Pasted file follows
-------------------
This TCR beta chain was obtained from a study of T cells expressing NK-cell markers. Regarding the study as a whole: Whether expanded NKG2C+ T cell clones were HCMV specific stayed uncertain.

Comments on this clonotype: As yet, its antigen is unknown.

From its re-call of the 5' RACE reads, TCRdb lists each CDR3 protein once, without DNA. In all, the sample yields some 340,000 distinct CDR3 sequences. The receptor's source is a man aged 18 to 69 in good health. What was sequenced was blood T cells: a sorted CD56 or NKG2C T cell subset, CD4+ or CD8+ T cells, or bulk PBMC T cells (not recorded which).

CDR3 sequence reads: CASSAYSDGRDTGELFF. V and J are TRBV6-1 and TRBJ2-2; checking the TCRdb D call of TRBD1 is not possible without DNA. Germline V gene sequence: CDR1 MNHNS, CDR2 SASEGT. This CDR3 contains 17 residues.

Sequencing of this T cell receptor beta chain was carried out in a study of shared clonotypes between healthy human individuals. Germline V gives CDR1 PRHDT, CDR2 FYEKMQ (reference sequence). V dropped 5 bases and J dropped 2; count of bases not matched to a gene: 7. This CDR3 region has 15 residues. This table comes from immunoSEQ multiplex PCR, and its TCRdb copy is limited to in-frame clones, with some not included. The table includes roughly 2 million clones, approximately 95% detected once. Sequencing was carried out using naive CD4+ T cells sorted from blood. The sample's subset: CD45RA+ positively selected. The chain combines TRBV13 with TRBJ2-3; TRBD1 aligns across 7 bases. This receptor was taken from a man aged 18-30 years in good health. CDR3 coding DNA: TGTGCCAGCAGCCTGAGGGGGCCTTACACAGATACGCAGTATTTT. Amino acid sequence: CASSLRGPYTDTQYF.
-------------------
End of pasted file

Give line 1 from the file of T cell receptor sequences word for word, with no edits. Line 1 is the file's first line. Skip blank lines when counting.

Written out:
This TCR beta chain was obtained from a study of T cells expressing NK-cell markers. Regarding the study as a whole: Whether expanded NKG2C+ T cell clones were HCMV specific stayed uncertain.